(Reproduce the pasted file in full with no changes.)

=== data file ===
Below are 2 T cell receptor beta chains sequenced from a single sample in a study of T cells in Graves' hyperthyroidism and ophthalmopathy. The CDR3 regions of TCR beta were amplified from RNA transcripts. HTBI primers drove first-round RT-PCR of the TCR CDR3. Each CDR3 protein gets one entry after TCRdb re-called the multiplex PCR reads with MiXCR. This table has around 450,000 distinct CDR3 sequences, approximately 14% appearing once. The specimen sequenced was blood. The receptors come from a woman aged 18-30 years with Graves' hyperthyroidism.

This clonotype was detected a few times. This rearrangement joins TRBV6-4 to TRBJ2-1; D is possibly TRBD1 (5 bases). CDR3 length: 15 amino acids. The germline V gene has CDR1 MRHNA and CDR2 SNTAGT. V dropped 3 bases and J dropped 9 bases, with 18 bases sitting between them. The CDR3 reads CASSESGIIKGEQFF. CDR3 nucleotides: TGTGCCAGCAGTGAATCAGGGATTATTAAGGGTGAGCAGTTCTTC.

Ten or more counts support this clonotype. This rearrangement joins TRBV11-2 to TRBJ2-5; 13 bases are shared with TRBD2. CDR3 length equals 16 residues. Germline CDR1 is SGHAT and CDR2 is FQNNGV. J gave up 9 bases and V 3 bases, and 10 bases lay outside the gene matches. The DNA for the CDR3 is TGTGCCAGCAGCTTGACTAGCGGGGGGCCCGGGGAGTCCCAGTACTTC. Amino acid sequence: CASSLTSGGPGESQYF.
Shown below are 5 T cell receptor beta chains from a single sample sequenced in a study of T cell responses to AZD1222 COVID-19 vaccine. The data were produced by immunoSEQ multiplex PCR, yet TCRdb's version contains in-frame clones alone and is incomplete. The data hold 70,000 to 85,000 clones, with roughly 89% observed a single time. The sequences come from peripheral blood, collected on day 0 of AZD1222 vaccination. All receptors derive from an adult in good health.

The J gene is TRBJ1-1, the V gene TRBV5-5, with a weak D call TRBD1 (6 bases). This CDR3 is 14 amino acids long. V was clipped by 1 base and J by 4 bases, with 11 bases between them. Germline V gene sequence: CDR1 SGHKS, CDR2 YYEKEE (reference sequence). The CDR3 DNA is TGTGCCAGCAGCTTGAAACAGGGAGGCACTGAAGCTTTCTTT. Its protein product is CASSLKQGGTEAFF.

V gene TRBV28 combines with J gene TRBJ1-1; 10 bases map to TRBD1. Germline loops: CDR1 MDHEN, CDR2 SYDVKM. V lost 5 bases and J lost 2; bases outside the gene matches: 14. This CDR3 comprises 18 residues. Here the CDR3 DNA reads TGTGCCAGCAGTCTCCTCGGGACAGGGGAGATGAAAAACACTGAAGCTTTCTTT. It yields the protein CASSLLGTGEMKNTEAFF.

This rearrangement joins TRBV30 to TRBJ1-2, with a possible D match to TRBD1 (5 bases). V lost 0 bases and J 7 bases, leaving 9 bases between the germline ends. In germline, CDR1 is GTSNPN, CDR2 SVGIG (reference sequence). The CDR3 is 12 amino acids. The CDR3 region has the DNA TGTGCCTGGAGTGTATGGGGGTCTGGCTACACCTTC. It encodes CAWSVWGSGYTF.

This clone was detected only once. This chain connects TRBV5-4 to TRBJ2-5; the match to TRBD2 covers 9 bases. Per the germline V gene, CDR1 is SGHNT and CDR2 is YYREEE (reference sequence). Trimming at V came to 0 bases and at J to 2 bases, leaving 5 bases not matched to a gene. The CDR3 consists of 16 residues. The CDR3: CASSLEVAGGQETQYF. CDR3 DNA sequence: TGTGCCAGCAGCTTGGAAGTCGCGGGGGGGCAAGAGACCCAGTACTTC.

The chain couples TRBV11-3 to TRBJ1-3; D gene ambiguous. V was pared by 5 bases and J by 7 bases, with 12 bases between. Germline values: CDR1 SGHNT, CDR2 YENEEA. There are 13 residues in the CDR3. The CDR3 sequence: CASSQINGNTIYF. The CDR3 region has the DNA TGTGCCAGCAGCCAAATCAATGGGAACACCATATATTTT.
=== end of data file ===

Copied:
Below are 2 T cell receptor beta chains sequenced from a single sample in a study of T cells in Graves' hyperthyroidism and ophthalmopathy. The CDR3 regions of TCR beta were amplified from RNA transcripts. HTBI primers drove first-round RT-PCR of the TCR CDR3. Each CDR3 protein gets one entry after TCRdb re-called the multiplex PCR reads with MiXCR. This table has around 450,000 distinct CDR3 sequences, approximately 14% appearing once. The specimen sequenced was blood. The receptors come from a woman aged 18-30 years with Graves' hyperthyroidism.

This clonotype was detected a few times. This rearrangement joins TRBV6-4 to TRBJ2-1; D is possibly TRBD1 (5 bases). CDR3 length: 15 amino acids. The germline V gene has CDR1 MRHNA and CDR2 SNTAGT. V dropped 3 bases and J dropped 9 bases, with 18 bases sitting between them. The CDR3 reads CASSESGIIKGEQFF. CDR3 nucleotides: TGTGCCAGCAGTGAATCAGGGATTATTAAGGGTGAGCAGTTCTTC.

Ten or more counts support this clonotype. This rearrangement joins TRBV11-2 to TRBJ2-5; 13 bases are shared with TRBD2. CDR3 length equals 16 residues. Germline CDR1 is SGHAT and CDR2 is FQNNGV. J gave up 9 bases and V 3 bases, and 10 bases lay outside the gene matches. The DNA for the CDR3 is TGTGCCAGCAGCTTGACTAGCGGGGGGCCCGGGGAGTCCCAGTACTTC. Amino acid sequence: CASSLTSGGPGESQYF.
Shown below are 5 T cell receptor beta chains from a single sample sequenced in a study of T cell responses to AZD1222 COVID-19 vaccine. The data were produced by immunoSEQ multiplex PCR, yet TCRdb's version contains in-frame clones alone and is incomplete. The data hold 70,000 to 85,000 clones, with roughly 89% observed a single time. The sequences come from peripheral blood, collected on day 0 of AZD1222 vaccination. All receptors derive from an adult in good health.

The J gene is TRBJ1-1, the V gene TRBV5-5, with a weak D call TRBD1 (6 bases). This CDR3 is 14 amino acids long. V was clipped by 1 base and J by 4 bases, with 11 bases between them. Germline V gene sequence: CDR1 SGHKS, CDR2 YYEKEE (reference sequence). The CDR3 DNA is TGTGCCAGCAGCTTGAAACAGGGAGGCACTGAAGCTTTCTTT. Its protein product is CASSLKQGGTEAFF.

V gene TRBV28 combines with J gene TRBJ1-1; 10 bases map to TRBD1. Germline loops: CDR1 MDHEN, CDR2 SYDVKM. V lost 5 bases and J lost 2; bases outside the gene matches: 14. This CDR3 comprises 18 residues. Here the CDR3 DNA reads TGTGCCAGCAGTCTCCTCGGGACAGGGGAGATGAAAAACACTGAAGCTTTCTTT. It yields the protein CASSLLGTGEMKNTEAFF.

This rearrangement joins TRBV30 to TRBJ1-2, with a possible D match to TRBD1 (5 bases). V lost 0 bases and J 7 bases, leaving 9 bases between the germline ends. In germline, CDR1 is GTSNPN, CDR2 SVGIG (reference sequence). The CDR3 is 12 amino acids. The CDR3 region has the DNA TGTGCCTGGAGTGTATGGGGGTCTGGCTACACCTTC. It encodes CAWSVWGSGYTF.

This clone was detected only once. This chain connects TRBV5-4 to TRBJ2-5; the match to TRBD2 covers 9 bases. Per the germline V gene, CDR1 is SGHNT and CDR2 is YYREEE (reference sequence). Trimming at V came to 0 bases and at J to 2 bases, leaving 5 bases not matched to a gene. The CDR3 consists of 16 residues. The CDR3: CASSLEVAGGQETQYF. CDR3 DNA sequence: TGTGCCAGCAGCTTGGAAGTCGCGGGGGGGCAAGAGACCCAGTACTTC.

The chain couples TRBV11-3 to TRBJ1-3; D gene ambiguous. V was pared by 5 bases and J by 7 bases, with 12 bases between. Germline values: CDR1 SGHNT, CDR2 YENEEA. There are 13 residues in the CDR3. The CDR3 sequence: CASSQINGNTIYF. The CDR3 region has the DNA TGTGCCAGCAGCCAAATCAATGGGAACACCATATATTTT.